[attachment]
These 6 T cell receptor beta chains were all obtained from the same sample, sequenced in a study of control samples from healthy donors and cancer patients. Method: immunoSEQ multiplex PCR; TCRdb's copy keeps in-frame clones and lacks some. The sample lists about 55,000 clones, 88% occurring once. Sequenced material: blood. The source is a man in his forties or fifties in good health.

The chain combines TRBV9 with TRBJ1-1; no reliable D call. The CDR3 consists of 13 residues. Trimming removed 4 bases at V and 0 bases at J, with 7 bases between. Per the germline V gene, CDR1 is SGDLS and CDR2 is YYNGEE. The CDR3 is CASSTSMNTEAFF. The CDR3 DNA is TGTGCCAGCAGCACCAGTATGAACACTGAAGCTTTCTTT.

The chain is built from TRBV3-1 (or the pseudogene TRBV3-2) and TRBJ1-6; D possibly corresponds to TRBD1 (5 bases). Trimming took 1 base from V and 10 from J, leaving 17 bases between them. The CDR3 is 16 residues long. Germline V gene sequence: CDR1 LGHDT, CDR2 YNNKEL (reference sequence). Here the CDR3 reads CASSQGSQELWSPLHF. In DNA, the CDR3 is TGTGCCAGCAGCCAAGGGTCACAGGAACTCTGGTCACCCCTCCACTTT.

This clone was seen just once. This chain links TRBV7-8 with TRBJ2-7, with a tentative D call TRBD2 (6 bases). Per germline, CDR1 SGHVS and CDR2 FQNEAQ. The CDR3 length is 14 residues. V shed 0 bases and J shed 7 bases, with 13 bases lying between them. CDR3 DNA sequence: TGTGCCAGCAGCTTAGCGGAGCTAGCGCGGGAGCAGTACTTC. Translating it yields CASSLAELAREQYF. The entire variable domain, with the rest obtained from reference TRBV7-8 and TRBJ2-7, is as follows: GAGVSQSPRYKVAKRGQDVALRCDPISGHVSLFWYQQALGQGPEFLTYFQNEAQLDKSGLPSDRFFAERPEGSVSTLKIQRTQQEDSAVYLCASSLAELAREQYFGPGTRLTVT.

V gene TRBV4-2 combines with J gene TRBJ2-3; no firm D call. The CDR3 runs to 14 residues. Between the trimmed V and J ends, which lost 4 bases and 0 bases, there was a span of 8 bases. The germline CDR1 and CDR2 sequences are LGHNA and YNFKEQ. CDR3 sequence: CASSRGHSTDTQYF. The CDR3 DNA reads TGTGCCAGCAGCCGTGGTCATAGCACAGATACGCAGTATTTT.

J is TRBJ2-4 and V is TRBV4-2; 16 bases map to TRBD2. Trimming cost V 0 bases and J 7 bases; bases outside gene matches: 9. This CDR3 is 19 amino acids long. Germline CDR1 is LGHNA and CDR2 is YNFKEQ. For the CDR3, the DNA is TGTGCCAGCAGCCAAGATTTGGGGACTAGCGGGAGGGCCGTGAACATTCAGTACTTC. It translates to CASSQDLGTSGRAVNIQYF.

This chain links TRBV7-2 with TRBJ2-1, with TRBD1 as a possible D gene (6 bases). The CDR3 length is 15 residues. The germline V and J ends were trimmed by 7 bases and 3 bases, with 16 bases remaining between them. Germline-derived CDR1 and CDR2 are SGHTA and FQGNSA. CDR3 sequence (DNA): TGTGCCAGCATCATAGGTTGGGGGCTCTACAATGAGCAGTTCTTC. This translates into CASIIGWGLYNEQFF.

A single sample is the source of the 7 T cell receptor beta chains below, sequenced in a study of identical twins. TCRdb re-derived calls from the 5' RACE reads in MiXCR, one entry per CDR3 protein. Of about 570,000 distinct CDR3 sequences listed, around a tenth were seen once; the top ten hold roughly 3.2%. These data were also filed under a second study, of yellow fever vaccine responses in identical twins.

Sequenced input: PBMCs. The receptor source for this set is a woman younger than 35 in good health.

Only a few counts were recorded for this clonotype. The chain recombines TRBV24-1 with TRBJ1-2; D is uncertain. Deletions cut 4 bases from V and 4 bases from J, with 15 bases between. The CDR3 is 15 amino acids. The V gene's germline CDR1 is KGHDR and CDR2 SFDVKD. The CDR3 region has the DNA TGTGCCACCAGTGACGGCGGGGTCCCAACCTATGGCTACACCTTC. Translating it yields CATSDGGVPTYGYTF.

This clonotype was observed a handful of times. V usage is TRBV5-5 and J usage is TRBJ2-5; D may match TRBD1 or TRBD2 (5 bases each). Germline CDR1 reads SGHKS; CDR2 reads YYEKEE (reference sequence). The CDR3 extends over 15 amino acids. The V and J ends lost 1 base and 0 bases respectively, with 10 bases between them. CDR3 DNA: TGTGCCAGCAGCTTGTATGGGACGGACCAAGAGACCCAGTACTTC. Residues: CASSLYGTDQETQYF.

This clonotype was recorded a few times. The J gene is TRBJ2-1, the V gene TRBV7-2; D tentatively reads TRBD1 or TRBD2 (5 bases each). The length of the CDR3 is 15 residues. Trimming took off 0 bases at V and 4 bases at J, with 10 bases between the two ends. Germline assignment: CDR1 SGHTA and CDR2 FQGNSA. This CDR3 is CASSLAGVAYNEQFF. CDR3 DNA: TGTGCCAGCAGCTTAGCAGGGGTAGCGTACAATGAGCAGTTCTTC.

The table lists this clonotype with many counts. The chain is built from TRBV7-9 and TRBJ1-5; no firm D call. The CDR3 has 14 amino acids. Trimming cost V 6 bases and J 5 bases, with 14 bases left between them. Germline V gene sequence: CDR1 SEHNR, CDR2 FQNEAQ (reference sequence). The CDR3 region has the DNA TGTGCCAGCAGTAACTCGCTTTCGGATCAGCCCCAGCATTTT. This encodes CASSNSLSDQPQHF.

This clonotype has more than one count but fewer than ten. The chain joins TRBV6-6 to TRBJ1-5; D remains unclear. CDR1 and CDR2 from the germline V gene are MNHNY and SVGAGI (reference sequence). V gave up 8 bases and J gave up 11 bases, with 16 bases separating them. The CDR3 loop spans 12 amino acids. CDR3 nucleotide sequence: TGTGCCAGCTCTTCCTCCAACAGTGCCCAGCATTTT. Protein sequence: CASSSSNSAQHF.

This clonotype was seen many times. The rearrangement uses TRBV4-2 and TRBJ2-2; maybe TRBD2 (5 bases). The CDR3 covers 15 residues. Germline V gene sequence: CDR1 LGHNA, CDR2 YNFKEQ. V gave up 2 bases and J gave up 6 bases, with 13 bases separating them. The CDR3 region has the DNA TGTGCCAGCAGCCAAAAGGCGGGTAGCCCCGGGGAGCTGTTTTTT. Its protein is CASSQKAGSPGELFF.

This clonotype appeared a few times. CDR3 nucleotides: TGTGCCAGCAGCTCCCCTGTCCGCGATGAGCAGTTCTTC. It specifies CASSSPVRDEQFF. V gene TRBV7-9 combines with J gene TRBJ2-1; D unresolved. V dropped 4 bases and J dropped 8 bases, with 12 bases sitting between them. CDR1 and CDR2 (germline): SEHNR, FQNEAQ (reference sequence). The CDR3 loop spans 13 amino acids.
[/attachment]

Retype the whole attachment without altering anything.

These 6 T cell receptor beta chains were all obtained from the same sample, sequenced in a study of control samples from healthy donors and cancer patients. Method: immunoSEQ multiplex PCR; TCRdb's copy keeps in-frame clones and lacks some. The sample lists about 55,000 clones, 88% occurring once. Sequenced material: blood. The source is a man in his forties or fifties in good health.

The chain combines TRBV9 with TRBJ1-1; no reliable D call. The CDR3 consists of 13 residues. Trimming removed 4 bases at V and 0 bases at J, with 7 bases between. Per the germline V gene, CDR1 is SGDLS and CDR2 is YYNGEE. The CDR3 is CASSTSMNTEAFF. The CDR3 DNA is TGTGCCAGCAGCACCAGTATGAACACTGAAGCTTTCTTT.

The chain is built from TRBV3-1 (or the pseudogene TRBV3-2) and TRBJ1-6; D possibly corresponds to TRBD1 (5 bases). Trimming took 1 base from V and 10 from J, leaving 17 bases between them. The CDR3 is 16 residues long. Germline V gene sequence: CDR1 LGHDT, CDR2 YNNKEL (reference sequence). Here the CDR3 reads CASSQGSQELWSPLHF. In DNA, the CDR3 is TGTGCCAGCAGCCAAGGGTCACAGGAACTCTGGTCACCCCTCCACTTT.

This clone was seen just once. This chain links TRBV7-8 with TRBJ2-7, with a tentative D call TRBD2 (6 bases). Per germline, CDR1 SGHVS and CDR2 FQNEAQ. The CDR3 length is 14 residues. V shed 0 bases and J shed 7 bases, with 13 bases lying between them. CDR3 DNA sequence: TGTGCCAGCAGCTTAGCGGAGCTAGCGCGGGAGCAGTACTTC. Translating it yields CASSLAELAREQYF. The entire variable domain, with the rest obtained from reference TRBV7-8 and TRBJ2-7, is as follows: GAGVSQSPRYKVAKRGQDVALRCDPISGHVSLFWYQQALGQGPEFLTYFQNEAQLDKSGLPSDRFFAERPEGSVSTLKIQRTQQEDSAVYLCASSLAELAREQYFGPGTRLTVT.

V gene TRBV4-2 combines with J gene TRBJ2-3; no firm D call. The CDR3 runs to 14 residues. Between the trimmed V and J ends, which lost 4 bases and 0 bases, there was a span of 8 bases. The germline CDR1 and CDR2 sequences are LGHNA and YNFKEQ. CDR3 sequence: CASSRGHSTDTQYF. The CDR3 DNA reads TGTGCCAGCAGCCGTGGTCATAGCACAGATACGCAGTATTTT.

J is TRBJ2-4 and V is TRBV4-2; 16 bases map to TRBD2. Trimming cost V 0 bases and J 7 bases; bases outside gene matches: 9. This CDR3 is 19 amino acids long. Germline CDR1 is LGHNA and CDR2 is YNFKEQ. For the CDR3, the DNA is TGTGCCAGCAGCCAAGATTTGGGGACTAGCGGGAGGGCCGTGAACATTCAGTACTTC. It translates to CASSQDLGTSGRAVNIQYF.

This chain links TRBV7-2 with TRBJ2-1, with TRBD1 as a possible D gene (6 bases). The CDR3 length is 15 residues. The germline V and J ends were trimmed by 7 bases and 3 bases, with 16 bases remaining between them. Germline-derived CDR1 and CDR2 are SGHTA and FQGNSA. CDR3 sequence (DNA): TGTGCCAGCATCATAGGTTGGGGGCTCTACAATGAGCAGTTCTTC. This translates into CASIIGWGLYNEQFF.

A single sample is the source of the 7 T cell receptor beta chains below, sequenced in a study of identical twins. TCRdb re-derived calls from the 5' RACE reads in MiXCR, one entry per CDR3 protein. Of about 570,000 distinct CDR3 sequences listed, around a tenth were seen once; the top ten hold roughly 3.2%. These data were also filed under a second study, of yellow fever vaccine responses in identical twins.

Sequenced input: PBMCs. The receptor source for this set is a woman younger than 35 in good health.

Only a few counts were recorded for this clonotype. The chain recombines TRBV24-1 with TRBJ1-2; D is uncertain. Deletions cut 4 bases from V and 4 bases from J, with 15 bases between. The CDR3 is 15 amino acids. The V gene's germline CDR1 is KGHDR and CDR2 SFDVKD. The CDR3 region has the DNA TGTGCCACCAGTGACGGCGGGGTCCCAACCTATGGCTACACCTTC. Translating it yields CATSDGGVPTYGYTF.

This clonotype was observed a handful of times. V usage is TRBV5-5 and J usage is TRBJ2-5; D may match TRBD1 or TRBD2 (5 bases each). Germline CDR1 reads SGHKS; CDR2 reads YYEKEE (reference sequence). The CDR3 extends over 15 amino acids. The V and J ends lost 1 base and 0 bases respectively, with 10 bases between them. CDR3 DNA: TGTGCCAGCAGCTTGTATGGGACGGACCAAGAGACCCAGTACTTC. Residues: CASSLYGTDQETQYF.

This clonotype was recorded a few times. The J gene is TRBJ2-1, the V gene TRBV7-2; D tentatively reads TRBD1 or TRBD2 (5 bases each). The length of the CDR3 is 15 residues. Trimming took off 0 bases at V and 4 bases at J, with 10 bases between the two ends. Germline assignment: CDR1 SGHTA and CDR2 FQGNSA. This CDR3 is CASSLAGVAYNEQFF. CDR3 DNA: TGTGCCAGCAGCTTAGCAGGGGTAGCGTACAATGAGCAGTTCTTC.

The table lists this clonotype with many counts. The chain is built from TRBV7-9 and TRBJ1-5; no firm D call. The CDR3 has 14 amino acids. Trimming cost V 6 bases and J 5 bases, with 14 bases left between them. Germline V gene sequence: CDR1 SEHNR, CDR2 FQNEAQ (reference sequence). The CDR3 region has the DNA TGTGCCAGCAGTAACTCGCTTTCGGATCAGCCCCAGCATTTT. This encodes CASSNSLSDQPQHF.

This clonotype has more than one count but fewer than ten. The chain joins TRBV6-6 to TRBJ1-5; D remains unclear. CDR1 and CDR2 from the germline V gene are MNHNY and SVGAGI (reference sequence). V gave up 8 bases and J gave up 11 bases, with 16 bases separating them. The CDR3 loop spans 12 amino acids. CDR3 nucleotide sequence: TGTGCCAGCTCTTCCTCCAACAGTGCCCAGCATTTT. Protein sequence: CASSSSNSAQHF.

This clonotype was seen many times. The rearrangement uses TRBV4-2 and TRBJ2-2; maybe TRBD2 (5 bases). The CDR3 covers 15 residues. Germline V gene sequence: CDR1 LGHNA, CDR2 YNFKEQ. V gave up 2 bases and J gave up 6 bases, with 13 bases separating them. The CDR3 region has the DNA TGTGCCAGCAGCCAAAAGGCGGGTAGCCCCGGGGAGCTGTTTTTT. Its protein is CASSQKAGSPGELFF.

This clonotype appeared a few times. CDR3 nucleotides: TGTGCCAGCAGCTCCCCTGTCCGCGATGAGCAGTTCTTC. It specifies CASSSPVRDEQFF. V gene TRBV7-9 combines with J gene TRBJ2-1; D unresolved. V dropped 4 bases and J dropped 8 bases, with 12 bases sitting between them. CDR1 and CDR2 (germline): SEHNR, FQNEAQ (reference sequence). The CDR3 loop spans 13 amino acids.